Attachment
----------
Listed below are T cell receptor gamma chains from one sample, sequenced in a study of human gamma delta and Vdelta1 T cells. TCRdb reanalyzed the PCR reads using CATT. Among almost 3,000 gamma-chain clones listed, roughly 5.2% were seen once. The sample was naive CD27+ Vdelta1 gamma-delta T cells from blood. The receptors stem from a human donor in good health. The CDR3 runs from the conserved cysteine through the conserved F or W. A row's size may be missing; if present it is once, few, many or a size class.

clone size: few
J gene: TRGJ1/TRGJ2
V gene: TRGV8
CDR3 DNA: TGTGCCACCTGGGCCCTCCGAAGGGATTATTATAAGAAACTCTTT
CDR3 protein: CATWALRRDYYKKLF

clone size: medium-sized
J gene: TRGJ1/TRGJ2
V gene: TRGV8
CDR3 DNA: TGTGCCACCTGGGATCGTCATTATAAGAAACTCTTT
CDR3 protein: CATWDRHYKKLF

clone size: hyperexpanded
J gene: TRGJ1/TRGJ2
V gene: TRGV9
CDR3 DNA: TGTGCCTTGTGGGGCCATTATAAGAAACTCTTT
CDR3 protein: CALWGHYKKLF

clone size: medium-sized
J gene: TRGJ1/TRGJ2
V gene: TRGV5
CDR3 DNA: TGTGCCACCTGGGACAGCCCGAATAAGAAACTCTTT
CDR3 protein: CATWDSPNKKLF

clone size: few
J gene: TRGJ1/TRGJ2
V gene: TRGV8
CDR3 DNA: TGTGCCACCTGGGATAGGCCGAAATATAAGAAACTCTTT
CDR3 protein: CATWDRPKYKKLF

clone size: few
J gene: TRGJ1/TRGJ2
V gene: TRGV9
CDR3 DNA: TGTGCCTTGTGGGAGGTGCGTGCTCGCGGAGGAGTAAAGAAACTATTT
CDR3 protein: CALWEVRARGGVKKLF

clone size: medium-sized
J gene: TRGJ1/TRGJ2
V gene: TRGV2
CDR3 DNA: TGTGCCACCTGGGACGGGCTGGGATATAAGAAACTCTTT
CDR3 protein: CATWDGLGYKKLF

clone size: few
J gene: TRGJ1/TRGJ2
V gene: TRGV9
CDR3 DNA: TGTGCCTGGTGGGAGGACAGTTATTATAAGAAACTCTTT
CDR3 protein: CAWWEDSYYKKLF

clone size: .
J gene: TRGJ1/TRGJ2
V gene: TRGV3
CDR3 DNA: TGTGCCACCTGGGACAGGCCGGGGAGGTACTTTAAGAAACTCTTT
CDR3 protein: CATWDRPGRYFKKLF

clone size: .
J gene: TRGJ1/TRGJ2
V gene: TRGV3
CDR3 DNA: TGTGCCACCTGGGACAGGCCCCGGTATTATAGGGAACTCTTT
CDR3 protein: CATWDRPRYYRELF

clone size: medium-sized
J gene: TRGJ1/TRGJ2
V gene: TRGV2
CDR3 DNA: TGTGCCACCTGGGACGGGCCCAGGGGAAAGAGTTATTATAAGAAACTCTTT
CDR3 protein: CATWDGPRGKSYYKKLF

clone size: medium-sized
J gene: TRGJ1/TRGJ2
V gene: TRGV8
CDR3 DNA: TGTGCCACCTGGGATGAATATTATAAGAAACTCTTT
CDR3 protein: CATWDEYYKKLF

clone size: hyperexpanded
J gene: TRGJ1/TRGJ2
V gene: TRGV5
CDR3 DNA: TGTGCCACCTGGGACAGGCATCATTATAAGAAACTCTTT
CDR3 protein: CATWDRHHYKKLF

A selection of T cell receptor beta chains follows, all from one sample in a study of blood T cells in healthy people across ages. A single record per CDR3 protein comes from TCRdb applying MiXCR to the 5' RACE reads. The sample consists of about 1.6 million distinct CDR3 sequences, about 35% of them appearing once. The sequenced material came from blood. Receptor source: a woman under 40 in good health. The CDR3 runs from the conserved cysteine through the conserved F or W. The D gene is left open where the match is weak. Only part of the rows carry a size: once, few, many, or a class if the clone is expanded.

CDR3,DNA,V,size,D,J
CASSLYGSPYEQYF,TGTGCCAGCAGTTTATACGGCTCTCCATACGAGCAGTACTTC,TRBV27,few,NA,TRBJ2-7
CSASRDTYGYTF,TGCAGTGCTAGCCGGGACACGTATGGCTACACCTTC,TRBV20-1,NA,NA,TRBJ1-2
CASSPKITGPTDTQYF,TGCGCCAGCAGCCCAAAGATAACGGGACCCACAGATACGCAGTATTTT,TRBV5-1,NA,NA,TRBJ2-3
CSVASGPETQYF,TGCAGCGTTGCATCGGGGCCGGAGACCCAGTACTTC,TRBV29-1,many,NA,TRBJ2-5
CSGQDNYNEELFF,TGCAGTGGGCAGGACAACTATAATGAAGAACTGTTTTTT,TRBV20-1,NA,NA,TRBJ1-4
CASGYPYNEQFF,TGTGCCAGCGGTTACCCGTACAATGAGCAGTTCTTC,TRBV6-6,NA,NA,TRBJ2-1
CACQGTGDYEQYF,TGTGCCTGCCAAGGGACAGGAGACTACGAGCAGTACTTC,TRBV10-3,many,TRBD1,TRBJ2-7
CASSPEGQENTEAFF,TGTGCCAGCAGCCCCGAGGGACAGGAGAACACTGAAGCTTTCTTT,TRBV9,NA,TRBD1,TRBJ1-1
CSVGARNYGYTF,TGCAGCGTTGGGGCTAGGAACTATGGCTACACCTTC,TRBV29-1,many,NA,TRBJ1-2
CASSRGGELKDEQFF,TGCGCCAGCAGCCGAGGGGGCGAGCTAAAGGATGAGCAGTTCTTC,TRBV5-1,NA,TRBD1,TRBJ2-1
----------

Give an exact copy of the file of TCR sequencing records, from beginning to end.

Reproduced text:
Listed below are T cell receptor gamma chains from one sample, sequenced in a study of human gamma delta and Vdelta1 T cells. TCRdb reanalyzed the PCR reads using CATT. Among almost 3,000 gamma-chain clones listed, roughly 5.2% were seen once. The sample was naive CD27+ Vdelta1 gamma-delta T cells from blood. The receptors stem from a human donor in good health. The CDR3 runs from the conserved cysteine through the conserved F or W. A row's size may be missing; if present it is once, few, many or a size class.

clone size: few
J gene: TRGJ1/TRGJ2
V gene: TRGV8
CDR3 DNA: TGTGCCACCTGGGCCCTCCGAAGGGATTATTATAAGAAACTCTTT
CDR3 protein: CATWALRRDYYKKLF

clone size: medium-sized
J gene: TRGJ1/TRGJ2
V gene: TRGV8
CDR3 DNA: TGTGCCACCTGGGATCGTCATTATAAGAAACTCTTT
CDR3 protein: CATWDRHYKKLF

clone size: hyperexpanded
J gene: TRGJ1/TRGJ2
V gene: TRGV9
CDR3 DNA: TGTGCCTTGTGGGGCCATTATAAGAAACTCTTT
CDR3 protein: CALWGHYKKLF

clone size: medium-sized
J gene: TRGJ1/TRGJ2
V gene: TRGV5
CDR3 DNA: TGTGCCACCTGGGACAGCCCGAATAAGAAACTCTTT
CDR3 protein: CATWDSPNKKLF

clone size: few
J gene: TRGJ1/TRGJ2
V gene: TRGV8
CDR3 DNA: TGTGCCACCTGGGATAGGCCGAAATATAAGAAACTCTTT
CDR3 protein: CATWDRPKYKKLF

clone size: few
J gene: TRGJ1/TRGJ2
V gene: TRGV9
CDR3 DNA: TGTGCCTTGTGGGAGGTGCGTGCTCGCGGAGGAGTAAAGAAACTATTT
CDR3 protein: CALWEVRARGGVKKLF

clone size: medium-sized
J gene: TRGJ1/TRGJ2
V gene: TRGV2
CDR3 DNA: TGTGCCACCTGGGACGGGCTGGGATATAAGAAACTCTTT
CDR3 protein: CATWDGLGYKKLF

clone size: few
J gene: TRGJ1/TRGJ2
V gene: TRGV9
CDR3 DNA: TGTGCCTGGTGGGAGGACAGTTATTATAAGAAACTCTTT
CDR3 protein: CAWWEDSYYKKLF

clone size: .
J gene: TRGJ1/TRGJ2
V gene: TRGV3
CDR3 DNA: TGTGCCACCTGGGACAGGCCGGGGAGGTACTTTAAGAAACTCTTT
CDR3 protein: CATWDRPGRYFKKLF

clone size: .
J gene: TRGJ1/TRGJ2
V gene: TRGV3
CDR3 DNA: TGTGCCACCTGGGACAGGCCCCGGTATTATAGGGAACTCTTT
CDR3 protein: CATWDRPRYYRELF

clone size: medium-sized
J gene: TRGJ1/TRGJ2
V gene: TRGV2
CDR3 DNA: TGTGCCACCTGGGACGGGCCCAGGGGAAAGAGTTATTATAAGAAACTCTTT
CDR3 protein: CATWDGPRGKSYYKKLF

clone size: medium-sized
J gene: TRGJ1/TRGJ2
V gene: TRGV8
CDR3 DNA: TGTGCCACCTGGGATGAATATTATAAGAAACTCTTT
CDR3 protein: CATWDEYYKKLF

clone size: hyperexpanded
J gene: TRGJ1/TRGJ2
V gene: TRGV5
CDR3 DNA: TGTGCCACCTGGGACAGGCATCATTATAAGAAACTCTTT
CDR3 protein: CATWDRHHYKKLF

A selection of T cell receptor beta chains follows, all from one sample in a study of blood T cells in healthy people across ages. A single record per CDR3 protein comes from TCRdb applying MiXCR to the 5' RACE reads. The sample consists of about 1.6 million distinct CDR3 sequences, about 35% of them appearing once. The sequenced material came from blood. Receptor source: a woman under 40 in good health. The CDR3 runs from the conserved cysteine through the conserved F or W. The D gene is left open where the match is weak. Only part of the rows carry a size: once, few, many, or a class if the clone is expanded.

CDR3,DNA,V,size,D,J
CASSLYGSPYEQYF,TGTGCCAGCAGTTTATACGGCTCTCCATACGAGCAGTACTTC,TRBV27,few,NA,TRBJ2-7
CSASRDTYGYTF,TGCAGTGCTAGCCGGGACACGTATGGCTACACCTTC,TRBV20-1,NA,NA,TRBJ1-2
CASSPKITGPTDTQYF,TGCGCCAGCAGCCCAAAGATAACGGGACCCACAGATACGCAGTATTTT,TRBV5-1,NA,NA,TRBJ2-3
CSVASGPETQYF,TGCAGCGTTGCATCGGGGCCGGAGACCCAGTACTTC,TRBV29-1,many,NA,TRBJ2-5
CSGQDNYNEELFF,TGCAGTGGGCAGGACAACTATAATGAAGAACTGTTTTTT,TRBV20-1,NA,NA,TRBJ1-4
CASGYPYNEQFF,TGTGCCAGCGGTTACCCGTACAATGAGCAGTTCTTC,TRBV6-6,NA,NA,TRBJ2-1
CACQGTGDYEQYF,TGTGCCTGCCAAGGGACAGGAGACTACGAGCAGTACTTC,TRBV10-3,many,TRBD1,TRBJ2-7
CASSPEGQENTEAFF,TGTGCCAGCAGCCCCGAGGGACAGGAGAACACTGAAGCTTTCTTT,TRBV9,NA,TRBD1,TRBJ1-1
CSVGARNYGYTF,TGCAGCGTTGGGGCTAGGAACTATGGCTACACCTTC,TRBV29-1,many,NA,TRBJ1-2
CASSRGGELKDEQFF,TGCGCCAGCAGCCGAGGGGGCGAGCTAAAGGATGAGCAGTTCTTC,TRBV5-1,NA,TRBD1,TRBJ2-1